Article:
-By Eddie Hammett, church and clergy coach for CBFNC
The biblical model of church has included a ‘gathered’ community (ecclesia) and a ‘scattered,’ dispersed (diaspora) community from the beginning. Much of recent church history has focused on the assembled, ‘gathered’ community of faith that typically meets in an ‘institutional church.’ Such an arrangement has served us well until the last decade, and particularly the last month.
While the institutional ‘gathered’ church still holds a treasured place for many, now the ‘scattered church’ is emerging in some very useful, encouraging, and inspirational ways as our world deals with the coronavirus (COVID-19).
For eight plus weeks, most institutional churches were instructed to limit or prohibit large gatherings (of 10 or more people) to, hopefully, contain the spread of the virus. Some are going online with meetings, through zoom, webex or skype meetings, or streaming of services, or live on Facebook, etc. Such efforts to sustain the ‘gathered community experience’ is new and challenging for most, but appreciated by many.
In this article, I want to focus briefly on the hope I see from the emergence of the ‘scattering’ of church, in homes, communities, and a host of pioneering, creative, innovative expressions of caring for others, connecting with others and being present with others AS church.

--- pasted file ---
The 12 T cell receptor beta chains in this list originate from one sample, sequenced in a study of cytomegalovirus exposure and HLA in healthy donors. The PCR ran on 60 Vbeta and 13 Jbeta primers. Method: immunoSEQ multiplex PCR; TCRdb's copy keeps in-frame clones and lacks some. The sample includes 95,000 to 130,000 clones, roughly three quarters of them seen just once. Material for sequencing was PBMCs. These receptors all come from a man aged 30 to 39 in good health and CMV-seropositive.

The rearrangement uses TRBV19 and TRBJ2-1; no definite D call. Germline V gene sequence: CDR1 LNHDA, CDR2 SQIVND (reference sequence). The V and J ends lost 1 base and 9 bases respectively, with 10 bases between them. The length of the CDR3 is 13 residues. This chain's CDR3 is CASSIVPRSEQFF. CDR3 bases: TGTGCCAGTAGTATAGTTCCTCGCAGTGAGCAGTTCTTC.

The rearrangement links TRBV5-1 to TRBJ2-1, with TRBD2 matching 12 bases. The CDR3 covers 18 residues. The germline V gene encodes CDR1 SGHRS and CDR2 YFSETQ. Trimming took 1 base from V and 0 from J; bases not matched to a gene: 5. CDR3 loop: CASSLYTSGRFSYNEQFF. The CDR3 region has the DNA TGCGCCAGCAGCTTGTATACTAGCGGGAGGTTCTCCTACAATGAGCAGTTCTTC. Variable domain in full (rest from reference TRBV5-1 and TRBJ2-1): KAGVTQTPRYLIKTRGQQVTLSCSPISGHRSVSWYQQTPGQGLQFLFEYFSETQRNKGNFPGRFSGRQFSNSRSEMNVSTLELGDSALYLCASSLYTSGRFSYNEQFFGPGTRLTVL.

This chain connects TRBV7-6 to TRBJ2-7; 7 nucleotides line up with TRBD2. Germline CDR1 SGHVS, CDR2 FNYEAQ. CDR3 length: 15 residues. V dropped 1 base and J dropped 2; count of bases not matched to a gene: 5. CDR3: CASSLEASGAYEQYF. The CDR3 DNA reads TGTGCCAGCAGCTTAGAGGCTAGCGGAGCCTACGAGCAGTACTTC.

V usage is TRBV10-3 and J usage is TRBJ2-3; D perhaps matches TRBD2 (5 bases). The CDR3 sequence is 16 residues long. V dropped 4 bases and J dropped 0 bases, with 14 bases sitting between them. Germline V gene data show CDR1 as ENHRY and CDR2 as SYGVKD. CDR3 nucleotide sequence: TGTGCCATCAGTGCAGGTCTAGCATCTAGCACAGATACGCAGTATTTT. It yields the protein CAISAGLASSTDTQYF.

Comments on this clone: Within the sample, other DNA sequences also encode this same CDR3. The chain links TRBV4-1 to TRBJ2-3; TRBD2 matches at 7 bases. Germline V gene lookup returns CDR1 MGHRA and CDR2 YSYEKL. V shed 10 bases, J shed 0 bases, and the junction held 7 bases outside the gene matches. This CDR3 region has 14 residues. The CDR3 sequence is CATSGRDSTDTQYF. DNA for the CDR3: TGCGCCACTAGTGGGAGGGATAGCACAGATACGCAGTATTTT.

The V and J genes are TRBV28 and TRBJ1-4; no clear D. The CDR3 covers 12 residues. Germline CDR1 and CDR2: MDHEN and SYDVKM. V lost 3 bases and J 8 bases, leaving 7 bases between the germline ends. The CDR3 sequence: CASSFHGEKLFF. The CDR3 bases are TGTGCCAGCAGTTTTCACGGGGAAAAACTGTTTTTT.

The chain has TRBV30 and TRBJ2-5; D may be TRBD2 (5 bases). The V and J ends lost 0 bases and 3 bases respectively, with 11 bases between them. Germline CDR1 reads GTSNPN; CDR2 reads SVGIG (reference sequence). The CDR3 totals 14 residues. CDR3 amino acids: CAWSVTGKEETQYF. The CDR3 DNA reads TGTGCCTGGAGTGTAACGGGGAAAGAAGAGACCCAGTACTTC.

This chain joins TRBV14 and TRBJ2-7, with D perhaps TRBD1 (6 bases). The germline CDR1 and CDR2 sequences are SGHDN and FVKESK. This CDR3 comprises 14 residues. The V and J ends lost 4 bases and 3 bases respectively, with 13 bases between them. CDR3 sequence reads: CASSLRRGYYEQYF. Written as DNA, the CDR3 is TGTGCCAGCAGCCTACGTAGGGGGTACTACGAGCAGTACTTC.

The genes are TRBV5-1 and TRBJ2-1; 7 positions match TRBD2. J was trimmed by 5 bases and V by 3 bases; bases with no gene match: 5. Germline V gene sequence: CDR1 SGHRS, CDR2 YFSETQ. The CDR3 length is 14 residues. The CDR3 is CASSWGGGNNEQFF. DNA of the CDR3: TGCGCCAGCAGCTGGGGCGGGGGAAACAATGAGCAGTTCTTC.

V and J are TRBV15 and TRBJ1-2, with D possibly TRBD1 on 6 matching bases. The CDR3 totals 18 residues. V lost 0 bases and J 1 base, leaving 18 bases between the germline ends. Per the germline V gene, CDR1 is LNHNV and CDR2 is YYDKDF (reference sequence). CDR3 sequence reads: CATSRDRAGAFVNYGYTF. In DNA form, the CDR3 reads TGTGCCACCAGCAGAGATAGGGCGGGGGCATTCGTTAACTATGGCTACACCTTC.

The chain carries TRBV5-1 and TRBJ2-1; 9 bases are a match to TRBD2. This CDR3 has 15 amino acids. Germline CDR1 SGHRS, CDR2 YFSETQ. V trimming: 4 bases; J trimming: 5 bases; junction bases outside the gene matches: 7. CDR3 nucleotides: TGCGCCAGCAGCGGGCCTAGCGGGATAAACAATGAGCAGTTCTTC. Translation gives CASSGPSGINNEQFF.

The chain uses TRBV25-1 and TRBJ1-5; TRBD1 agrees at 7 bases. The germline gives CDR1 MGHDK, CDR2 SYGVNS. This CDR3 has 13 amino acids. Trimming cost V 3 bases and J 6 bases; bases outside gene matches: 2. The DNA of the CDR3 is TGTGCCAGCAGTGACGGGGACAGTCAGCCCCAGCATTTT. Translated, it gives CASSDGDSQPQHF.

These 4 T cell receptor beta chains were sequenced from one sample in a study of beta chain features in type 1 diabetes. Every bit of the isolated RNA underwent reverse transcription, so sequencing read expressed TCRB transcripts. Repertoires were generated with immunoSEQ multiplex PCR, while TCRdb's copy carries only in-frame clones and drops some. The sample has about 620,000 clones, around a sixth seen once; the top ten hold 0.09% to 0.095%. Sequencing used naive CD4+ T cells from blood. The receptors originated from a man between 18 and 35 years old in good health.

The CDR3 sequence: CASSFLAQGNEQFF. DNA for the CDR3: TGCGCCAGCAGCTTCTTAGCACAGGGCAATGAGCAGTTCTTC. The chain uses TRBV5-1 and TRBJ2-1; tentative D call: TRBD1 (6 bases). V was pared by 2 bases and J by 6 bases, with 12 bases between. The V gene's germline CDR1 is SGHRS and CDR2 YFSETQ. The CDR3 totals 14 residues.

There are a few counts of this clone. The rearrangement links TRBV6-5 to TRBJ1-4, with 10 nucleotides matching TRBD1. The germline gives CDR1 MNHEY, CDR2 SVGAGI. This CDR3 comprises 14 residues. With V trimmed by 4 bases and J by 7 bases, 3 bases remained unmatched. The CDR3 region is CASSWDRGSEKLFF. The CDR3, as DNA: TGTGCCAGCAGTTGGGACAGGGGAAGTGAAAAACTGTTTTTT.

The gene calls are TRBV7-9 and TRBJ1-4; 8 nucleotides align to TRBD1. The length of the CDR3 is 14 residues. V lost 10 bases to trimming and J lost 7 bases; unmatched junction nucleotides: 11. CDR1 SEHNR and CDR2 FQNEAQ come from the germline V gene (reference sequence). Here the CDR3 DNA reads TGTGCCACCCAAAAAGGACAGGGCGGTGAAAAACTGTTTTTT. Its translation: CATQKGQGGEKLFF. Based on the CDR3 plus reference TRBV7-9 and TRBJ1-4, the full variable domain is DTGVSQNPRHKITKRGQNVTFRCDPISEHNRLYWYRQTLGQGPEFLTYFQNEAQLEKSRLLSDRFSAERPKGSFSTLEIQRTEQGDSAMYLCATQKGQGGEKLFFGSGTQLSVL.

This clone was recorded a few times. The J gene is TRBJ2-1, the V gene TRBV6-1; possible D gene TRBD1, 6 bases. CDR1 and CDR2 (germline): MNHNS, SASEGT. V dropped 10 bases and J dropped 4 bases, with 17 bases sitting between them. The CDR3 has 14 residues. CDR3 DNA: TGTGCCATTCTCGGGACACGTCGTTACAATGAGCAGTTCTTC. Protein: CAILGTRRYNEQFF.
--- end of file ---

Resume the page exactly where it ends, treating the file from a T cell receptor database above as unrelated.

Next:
These incarnational ministry design efforts are pushing and pulling churches beyond sanctuaries, synagogues, and temples to personalized notes via email or snail mail, ‘shopping angels,’ businesses planning for ‘senior only’ shopping to minimize health risks, and the list goes on. Such action is a pull and a push for many. Pain pushes, vision pulls.
I believe God is up to something new with the church and how we, as members, express our faith in a 21st century world. I suspect what we are seeing emerge through this crisis will change our world and church for decades to come. It may be how God is shaking things up to nudge us to RETHINK, REFRAME, REFOCUS & RETOOL the way we do and be church.
RETHINKING CHURCH comes when the security and safety of sanctuaries and temples were taken from us due to crisis. We are challenged to RETHINK how the people are the church and that the function and forms of church can be changed to be visible and encountered ‘as we go’ and ‘as we stay in place, beyond the sanctuary’. We find challenges and learn to create ‘safe and sacred space and place’ beyond our church facilities. Consider:
- How and where can we create such space in our families, our communities (with less than 10 gathered at one time), online?
- What does it look like to ‘create such sacred space’ outside the institutional buildings?